[Deathpenalty]death penalty news----TEXAS, LA., CALIF., FLA. USA
rhalperi at mail.smu.edu
Thu Jan 19 10:24:44 CST 2006
TEXAS----2 new execution dates set:
Execution date set for 2 killers
A Refugio District Judge has set the execution dates for Derrick Frazier
and Jermaine Herron. The men shot 41-year-old Betsy Nutt and her
15-year-old son Cody Nutt at their ranch in Refugio County in 1997.
Both victims were shot in the head several times. Frazier and Herron were
later tried and found guilty of committing capital murder. A jury
sentenced both men to death. Wednesday, Derrick Frazier and Jermaine
Herron found out when they will face the death penalty.
One by one the convicted murderers entered the court room. First,
27-year-old Jermaine Herron then deputies brought in 28-year-old Derrick
Frazier on a wheel chair. Officials said he injured his knee inside the
jail. District Judge Stephen Williams called for Frazier after reviewing
the facts of the case, the he set the execution date for April 27, 2006.
Unmoved by the announcement, Fraizer quietly left the court room.
Next to see the judge was Jermaine Herron. He too received a quick review
of the case then found out his execution will be carried out a little less
than a month after Frazier's, May 17 2006. Herron left the court room and
mumbled to a nearby family member.
District Attorney Michael Sheppard tried the case. He said there are only
2 ways the upcoming execution could be stopped.
"The governor of course always has the right to pardon or commute a
sentence. The Governor of Texas," Sheppard said. "The federal recourse
would be if the United States Supreme Court intervened." Derrick Frazier
and Jermaine Herron will die by lethal injection in Huntsville.
Jerry Nutt, the husband and father of the victims, has been waiting 7
years for Wednesday's ruling. As the 2 men's execution dates were
announced, Jerry expressed no compassion for the killers.
"This is one of the happiest days of my life in the past 8 1/2 years. Only
2 days are going to be better and you know which 2 days those are going to
be," Nutt said. He's referring to the days Frazier and Herron will be
executed by lethal injection. Jerry plans to be there as the 2 take their
final breaths in Huntsville.
"Well the 1st 3 years after it happened, until I met my wife...I was going
down hill. I'm not going to kid you. I didn't do anything," he said. But
Jerry met Jane. They've been married for 5 years. Both said Betsy and Cody
remain a big part of their lives.
"We still have a shrine for Betsy and Cody up in the house. I told her,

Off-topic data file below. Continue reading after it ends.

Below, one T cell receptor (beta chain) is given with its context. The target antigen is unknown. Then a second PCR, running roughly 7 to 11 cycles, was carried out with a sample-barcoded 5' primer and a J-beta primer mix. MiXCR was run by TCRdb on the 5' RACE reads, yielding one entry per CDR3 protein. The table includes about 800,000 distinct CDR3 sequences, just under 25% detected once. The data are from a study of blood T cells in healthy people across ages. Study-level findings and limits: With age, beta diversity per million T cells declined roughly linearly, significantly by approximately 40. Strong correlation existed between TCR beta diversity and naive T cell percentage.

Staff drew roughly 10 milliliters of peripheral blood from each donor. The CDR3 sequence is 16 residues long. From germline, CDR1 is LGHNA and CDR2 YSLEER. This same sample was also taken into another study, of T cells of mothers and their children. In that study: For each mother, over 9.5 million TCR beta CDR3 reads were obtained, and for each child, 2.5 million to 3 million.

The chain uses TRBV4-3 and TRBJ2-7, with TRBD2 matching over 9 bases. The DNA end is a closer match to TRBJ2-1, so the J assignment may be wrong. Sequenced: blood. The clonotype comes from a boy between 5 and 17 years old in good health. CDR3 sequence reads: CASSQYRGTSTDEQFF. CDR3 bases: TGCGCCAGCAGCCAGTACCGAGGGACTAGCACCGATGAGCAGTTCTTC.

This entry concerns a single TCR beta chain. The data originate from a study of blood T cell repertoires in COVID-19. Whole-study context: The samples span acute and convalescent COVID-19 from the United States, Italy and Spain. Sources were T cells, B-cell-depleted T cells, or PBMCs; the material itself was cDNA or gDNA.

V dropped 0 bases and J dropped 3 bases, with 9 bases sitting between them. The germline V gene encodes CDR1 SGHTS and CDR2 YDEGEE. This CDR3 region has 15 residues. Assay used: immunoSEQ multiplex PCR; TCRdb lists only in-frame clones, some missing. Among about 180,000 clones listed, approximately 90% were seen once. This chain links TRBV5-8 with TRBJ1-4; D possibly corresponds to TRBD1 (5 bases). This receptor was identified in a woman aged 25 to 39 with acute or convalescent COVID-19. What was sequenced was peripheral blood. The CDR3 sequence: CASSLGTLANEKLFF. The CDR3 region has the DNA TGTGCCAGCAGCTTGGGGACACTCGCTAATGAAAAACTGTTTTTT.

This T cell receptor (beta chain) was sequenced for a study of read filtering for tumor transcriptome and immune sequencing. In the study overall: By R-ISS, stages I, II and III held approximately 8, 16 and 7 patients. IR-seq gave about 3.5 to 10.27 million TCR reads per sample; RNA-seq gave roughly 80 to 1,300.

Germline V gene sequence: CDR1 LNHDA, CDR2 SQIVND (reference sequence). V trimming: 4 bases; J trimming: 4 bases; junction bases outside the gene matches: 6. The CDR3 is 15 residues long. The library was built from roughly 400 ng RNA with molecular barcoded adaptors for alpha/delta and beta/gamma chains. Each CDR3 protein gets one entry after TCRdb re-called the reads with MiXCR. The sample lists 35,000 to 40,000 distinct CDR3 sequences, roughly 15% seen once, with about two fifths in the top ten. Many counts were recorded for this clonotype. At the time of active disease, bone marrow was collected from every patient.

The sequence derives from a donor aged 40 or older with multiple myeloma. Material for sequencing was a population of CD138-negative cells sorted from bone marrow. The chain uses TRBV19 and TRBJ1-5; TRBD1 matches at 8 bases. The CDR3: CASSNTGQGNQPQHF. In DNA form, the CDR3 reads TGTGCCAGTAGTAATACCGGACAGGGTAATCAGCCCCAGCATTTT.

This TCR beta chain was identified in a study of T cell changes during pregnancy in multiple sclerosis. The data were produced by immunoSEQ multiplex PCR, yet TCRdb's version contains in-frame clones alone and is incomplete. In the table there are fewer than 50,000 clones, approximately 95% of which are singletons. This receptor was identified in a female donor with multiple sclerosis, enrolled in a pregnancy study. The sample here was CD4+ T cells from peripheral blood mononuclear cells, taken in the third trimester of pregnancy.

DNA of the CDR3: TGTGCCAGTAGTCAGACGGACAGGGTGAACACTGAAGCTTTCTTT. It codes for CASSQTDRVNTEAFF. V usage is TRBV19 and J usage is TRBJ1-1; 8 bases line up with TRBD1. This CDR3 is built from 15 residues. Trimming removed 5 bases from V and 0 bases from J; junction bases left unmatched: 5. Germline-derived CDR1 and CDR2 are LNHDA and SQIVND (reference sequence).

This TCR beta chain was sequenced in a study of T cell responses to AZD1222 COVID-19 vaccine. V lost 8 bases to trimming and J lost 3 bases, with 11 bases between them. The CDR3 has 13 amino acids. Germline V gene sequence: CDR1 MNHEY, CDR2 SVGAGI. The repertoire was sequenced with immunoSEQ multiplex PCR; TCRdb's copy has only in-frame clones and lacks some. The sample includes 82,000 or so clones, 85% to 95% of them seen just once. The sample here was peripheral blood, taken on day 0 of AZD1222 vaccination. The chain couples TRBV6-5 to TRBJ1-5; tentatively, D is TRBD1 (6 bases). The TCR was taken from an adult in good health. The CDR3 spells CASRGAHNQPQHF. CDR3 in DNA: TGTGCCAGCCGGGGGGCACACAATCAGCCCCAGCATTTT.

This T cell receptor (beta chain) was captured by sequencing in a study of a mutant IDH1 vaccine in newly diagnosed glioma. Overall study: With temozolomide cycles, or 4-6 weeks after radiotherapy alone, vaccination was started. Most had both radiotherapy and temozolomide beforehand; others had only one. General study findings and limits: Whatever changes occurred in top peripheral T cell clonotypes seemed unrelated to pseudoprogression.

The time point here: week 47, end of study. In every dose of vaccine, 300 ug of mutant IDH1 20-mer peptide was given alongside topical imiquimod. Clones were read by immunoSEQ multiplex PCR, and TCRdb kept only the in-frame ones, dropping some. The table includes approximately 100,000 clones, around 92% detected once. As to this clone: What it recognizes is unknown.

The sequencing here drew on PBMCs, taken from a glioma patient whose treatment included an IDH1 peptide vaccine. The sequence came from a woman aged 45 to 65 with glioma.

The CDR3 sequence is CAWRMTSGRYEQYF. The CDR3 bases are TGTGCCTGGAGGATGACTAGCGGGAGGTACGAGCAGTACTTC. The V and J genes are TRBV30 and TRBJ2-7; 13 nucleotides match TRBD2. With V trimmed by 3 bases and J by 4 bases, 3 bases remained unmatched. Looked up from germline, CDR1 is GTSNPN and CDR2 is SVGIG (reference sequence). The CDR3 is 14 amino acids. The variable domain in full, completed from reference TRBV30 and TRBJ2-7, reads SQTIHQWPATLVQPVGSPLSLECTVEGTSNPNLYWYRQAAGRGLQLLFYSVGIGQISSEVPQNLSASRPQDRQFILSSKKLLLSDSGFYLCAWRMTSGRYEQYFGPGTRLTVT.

'you can take that down we're starting a new life'. She said, 'Cody and
Betsy made you who you are...so they are always going to be part of our
"Betsy and I have actually become quite good friends. When he does
something that is frustrating, I talk to Betsy's picture...I say, 'okay
Betsy you should have straighten him out on this'," Jane said.
Jerry and Jane walked away from the court room a stronger, happier couple,
because the 2 men who changed their lives are scheduled to die in just a
There are now 14 executions set in Texas between Jan. 25-May 17.
(sources: KRIS TV News & Rick Halperin)
Prosecutors plan to seek death penalty for Sinegal
The Jefferson County District Attorney's Office will seek the death
penalty against a Port Arthur man accused of serial capital murder, Ed
Shettle, lead prosecutor on the case said after a hearing Wednesday in
Criminal District Court.
Gary Sinegal, 41, was indicted in November on charges that he killed two
elderly Port Arthur women in April 2005.
Louise Tamplin, 81, and Margie Gafford, 86, both were found dead April 21,
stuffed in closets at their homes.
A trial date of July 31 was set at the hearing.
Defense attorney James Makin and Shettle said Wednesday's hearing was
"There are quite a few pretrial requirements from the law," Shettle said.
"We received clear instructions about what we need to do to comply with
Shettle said although results are back on some of the DNA tests, others
still are pending.
Makin said Sinegal will be tried under the new law that offers the options
of death or life without possibility of parole.
Previously, jurors only had the option of death or a sentence carrying the
possibility that the offender could someday be paroled.
Sinegal's attorneys still are considering whether they will ask for a
change of venue.
The trial should take 5 to 6 weeks, including a lengthy jury selection,
(source: The Beaumont Enterprise)
State should place executions on hold
This month, New Jersey lawmakers voted to halt executions while a task
force reviews the fairness and costs of imposing the death penalty.
Texas should consider doing the same but for slightly different reasons.
The disturbing facts coming out of an independent investigation into cases
handled by the Houston Police Department lab beg for a temporary
suspension of executions, at least until all cases the lab handled are
In a report issued this month, an independent investigator stated the
Houston Police Department crime lab failed to report evidence that might